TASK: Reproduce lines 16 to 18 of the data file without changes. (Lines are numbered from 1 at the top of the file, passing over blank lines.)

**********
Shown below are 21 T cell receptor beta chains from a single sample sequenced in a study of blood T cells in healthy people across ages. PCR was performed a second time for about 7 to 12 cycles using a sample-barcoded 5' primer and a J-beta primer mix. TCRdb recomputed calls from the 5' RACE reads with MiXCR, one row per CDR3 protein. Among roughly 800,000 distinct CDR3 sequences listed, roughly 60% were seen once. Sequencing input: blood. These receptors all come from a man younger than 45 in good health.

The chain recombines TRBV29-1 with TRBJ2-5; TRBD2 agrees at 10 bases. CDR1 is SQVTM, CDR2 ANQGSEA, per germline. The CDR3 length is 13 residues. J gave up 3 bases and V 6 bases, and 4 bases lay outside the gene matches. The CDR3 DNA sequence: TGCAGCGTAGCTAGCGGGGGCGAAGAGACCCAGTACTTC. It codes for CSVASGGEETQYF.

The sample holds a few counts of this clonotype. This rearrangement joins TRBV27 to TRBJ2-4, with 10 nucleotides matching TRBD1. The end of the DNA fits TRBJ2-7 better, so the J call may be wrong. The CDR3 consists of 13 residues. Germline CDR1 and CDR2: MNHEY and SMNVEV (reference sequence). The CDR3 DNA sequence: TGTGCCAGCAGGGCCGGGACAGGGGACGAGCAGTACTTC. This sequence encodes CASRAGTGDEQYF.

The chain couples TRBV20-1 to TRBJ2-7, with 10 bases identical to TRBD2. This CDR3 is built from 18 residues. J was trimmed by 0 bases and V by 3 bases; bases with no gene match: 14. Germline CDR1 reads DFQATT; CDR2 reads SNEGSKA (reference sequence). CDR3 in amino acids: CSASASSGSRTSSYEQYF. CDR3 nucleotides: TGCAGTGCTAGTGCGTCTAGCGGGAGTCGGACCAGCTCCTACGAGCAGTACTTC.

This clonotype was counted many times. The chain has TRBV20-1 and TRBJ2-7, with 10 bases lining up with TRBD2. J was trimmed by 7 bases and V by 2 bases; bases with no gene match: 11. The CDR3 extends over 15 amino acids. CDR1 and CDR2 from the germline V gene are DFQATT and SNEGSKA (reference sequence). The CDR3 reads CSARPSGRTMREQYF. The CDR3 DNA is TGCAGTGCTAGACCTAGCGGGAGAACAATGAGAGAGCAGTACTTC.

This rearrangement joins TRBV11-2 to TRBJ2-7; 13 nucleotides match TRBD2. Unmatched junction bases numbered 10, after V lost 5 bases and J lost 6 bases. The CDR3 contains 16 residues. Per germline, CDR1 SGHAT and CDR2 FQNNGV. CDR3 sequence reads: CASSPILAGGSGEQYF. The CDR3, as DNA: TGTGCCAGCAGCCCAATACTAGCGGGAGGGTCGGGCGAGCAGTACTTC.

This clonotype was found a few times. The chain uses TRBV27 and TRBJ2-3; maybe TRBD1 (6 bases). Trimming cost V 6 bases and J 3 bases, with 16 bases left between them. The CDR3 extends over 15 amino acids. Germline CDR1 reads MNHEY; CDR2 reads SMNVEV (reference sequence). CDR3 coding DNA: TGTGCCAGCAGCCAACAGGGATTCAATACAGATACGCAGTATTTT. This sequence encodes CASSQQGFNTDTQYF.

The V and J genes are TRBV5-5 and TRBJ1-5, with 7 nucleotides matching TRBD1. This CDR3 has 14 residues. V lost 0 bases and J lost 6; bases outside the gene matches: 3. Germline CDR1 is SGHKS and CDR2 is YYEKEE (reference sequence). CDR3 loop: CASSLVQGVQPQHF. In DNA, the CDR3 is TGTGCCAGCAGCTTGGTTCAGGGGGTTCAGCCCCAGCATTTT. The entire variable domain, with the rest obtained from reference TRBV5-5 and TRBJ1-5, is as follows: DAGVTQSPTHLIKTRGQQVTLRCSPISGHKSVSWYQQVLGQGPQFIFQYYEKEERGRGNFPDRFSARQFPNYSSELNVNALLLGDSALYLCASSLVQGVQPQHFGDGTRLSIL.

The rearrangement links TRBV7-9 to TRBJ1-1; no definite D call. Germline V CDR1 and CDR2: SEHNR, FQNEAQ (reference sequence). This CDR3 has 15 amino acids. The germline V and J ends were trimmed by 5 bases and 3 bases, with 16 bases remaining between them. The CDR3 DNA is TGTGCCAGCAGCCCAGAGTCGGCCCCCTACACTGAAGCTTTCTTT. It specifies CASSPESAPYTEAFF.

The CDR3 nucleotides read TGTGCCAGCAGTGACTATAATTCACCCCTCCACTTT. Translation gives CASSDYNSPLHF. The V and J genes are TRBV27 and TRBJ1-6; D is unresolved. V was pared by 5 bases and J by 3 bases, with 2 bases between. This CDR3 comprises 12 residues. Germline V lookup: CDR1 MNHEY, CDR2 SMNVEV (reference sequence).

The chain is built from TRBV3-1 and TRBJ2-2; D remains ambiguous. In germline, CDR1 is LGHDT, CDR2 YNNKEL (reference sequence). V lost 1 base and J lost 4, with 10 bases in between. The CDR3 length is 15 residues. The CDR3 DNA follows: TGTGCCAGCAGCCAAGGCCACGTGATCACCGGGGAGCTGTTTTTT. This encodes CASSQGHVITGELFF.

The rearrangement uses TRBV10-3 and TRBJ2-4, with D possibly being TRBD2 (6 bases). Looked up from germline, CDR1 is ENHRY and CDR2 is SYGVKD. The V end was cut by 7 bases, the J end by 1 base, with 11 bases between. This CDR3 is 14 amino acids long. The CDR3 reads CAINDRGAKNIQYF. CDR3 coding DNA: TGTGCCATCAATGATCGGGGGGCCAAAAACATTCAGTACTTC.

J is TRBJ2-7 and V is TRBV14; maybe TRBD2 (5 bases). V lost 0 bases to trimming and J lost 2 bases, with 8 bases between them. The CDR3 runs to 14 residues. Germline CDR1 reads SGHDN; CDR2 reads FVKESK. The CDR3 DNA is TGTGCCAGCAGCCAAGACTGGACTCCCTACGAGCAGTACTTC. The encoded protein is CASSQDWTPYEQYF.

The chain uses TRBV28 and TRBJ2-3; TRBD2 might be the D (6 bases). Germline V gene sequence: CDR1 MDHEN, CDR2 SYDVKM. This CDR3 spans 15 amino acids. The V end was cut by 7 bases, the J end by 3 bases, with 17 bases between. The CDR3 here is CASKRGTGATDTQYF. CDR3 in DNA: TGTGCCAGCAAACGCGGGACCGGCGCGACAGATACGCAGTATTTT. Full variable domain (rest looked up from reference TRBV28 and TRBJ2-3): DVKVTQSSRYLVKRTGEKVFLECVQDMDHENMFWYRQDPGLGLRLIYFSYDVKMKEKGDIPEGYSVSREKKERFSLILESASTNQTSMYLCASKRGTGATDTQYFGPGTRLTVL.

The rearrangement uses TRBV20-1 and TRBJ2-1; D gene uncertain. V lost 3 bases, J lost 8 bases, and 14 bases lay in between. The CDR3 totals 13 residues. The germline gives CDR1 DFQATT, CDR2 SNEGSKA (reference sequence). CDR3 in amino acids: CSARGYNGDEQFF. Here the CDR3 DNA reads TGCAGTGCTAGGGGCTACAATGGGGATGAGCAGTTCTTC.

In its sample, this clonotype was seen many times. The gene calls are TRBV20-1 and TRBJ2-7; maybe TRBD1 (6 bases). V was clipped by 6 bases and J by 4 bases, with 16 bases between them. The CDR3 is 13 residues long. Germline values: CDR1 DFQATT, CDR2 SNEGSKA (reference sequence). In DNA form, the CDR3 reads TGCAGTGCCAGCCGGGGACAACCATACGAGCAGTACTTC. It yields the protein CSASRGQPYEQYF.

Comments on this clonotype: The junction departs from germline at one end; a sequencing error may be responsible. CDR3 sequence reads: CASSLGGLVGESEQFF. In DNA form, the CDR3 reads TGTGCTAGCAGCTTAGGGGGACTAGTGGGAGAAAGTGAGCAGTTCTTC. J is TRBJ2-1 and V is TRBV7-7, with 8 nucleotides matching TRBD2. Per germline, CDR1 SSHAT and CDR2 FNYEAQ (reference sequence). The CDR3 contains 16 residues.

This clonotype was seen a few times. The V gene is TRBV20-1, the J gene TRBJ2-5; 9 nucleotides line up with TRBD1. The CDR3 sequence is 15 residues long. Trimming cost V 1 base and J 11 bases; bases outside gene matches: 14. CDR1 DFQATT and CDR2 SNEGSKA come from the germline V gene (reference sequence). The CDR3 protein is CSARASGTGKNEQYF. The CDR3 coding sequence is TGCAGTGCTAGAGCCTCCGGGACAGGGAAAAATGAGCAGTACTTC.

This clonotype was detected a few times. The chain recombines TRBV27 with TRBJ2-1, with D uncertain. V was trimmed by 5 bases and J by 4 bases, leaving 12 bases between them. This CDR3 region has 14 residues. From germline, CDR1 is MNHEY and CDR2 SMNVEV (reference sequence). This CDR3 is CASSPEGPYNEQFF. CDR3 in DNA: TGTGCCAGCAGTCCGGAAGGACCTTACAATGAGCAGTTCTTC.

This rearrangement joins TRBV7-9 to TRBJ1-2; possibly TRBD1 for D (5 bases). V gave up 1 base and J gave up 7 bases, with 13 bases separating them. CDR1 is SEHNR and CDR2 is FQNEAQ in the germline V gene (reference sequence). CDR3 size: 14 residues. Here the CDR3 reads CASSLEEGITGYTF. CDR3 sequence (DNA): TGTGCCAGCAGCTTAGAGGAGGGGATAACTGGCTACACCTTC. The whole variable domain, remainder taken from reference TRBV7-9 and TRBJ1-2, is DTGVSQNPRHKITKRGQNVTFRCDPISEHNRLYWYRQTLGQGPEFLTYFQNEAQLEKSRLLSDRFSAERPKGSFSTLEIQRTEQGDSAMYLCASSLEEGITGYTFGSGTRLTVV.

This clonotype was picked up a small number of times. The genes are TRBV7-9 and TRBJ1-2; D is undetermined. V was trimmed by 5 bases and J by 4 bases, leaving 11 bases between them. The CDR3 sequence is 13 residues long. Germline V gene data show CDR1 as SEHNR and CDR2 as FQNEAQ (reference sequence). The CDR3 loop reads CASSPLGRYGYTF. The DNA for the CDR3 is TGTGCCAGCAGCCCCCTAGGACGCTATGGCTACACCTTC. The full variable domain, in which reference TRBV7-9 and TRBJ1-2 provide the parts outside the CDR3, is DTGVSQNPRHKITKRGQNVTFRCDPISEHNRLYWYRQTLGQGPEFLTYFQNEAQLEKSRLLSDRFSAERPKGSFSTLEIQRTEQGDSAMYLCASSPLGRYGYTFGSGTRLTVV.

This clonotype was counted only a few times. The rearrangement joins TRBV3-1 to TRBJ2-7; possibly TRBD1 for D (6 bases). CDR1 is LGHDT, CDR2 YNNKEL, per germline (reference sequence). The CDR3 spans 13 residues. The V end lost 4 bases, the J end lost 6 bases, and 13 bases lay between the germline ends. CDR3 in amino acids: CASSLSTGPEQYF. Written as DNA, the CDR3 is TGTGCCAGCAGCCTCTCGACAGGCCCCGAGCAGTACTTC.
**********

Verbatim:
In its sample, this clonotype was seen many times. The gene calls are TRBV20-1 and TRBJ2-7; maybe TRBD1 (6 bases). V was clipped by 6 bases and J by 4 bases, with 16 bases between them. The CDR3 is 13 residues long. Germline values: CDR1 DFQATT, CDR2 SNEGSKA (reference sequence). In DNA form, the CDR3 reads TGCAGTGCCAGCCGGGGACAACCATACGAGCAGTACTTC. It yields the protein CSASRGQPYEQYF.

Comments on this clonotype: The junction departs from germline at one end; a sequencing error may be responsible. CDR3 sequence reads: CASSLGGLVGESEQFF. In DNA form, the CDR3 reads TGTGCTAGCAGCTTAGGGGGACTAGTGGGAGAAAGTGAGCAGTTCTTC. J is TRBJ2-1 and V is TRBV7-7, with 8 nucleotides matching TRBD2. Per germline, CDR1 SSHAT and CDR2 FNYEAQ (reference sequence). The CDR3 contains 16 residues.

This clonotype was seen a few times. The V gene is TRBV20-1, the J gene TRBJ2-5; 9 nucleotides line up with TRBD1. The CDR3 sequence is 15 residues long. Trimming cost V 1 base and J 11 bases; bases outside gene matches: 14. CDR1 DFQATT and CDR2 SNEGSKA come from the germline V gene (reference sequence). The CDR3 protein is CSARASGTGKNEQYF. The CDR3 coding sequence is TGCAGTGCTAGAGCCTCCGGGACAGGGAAAAATGAGCAGTACTTC.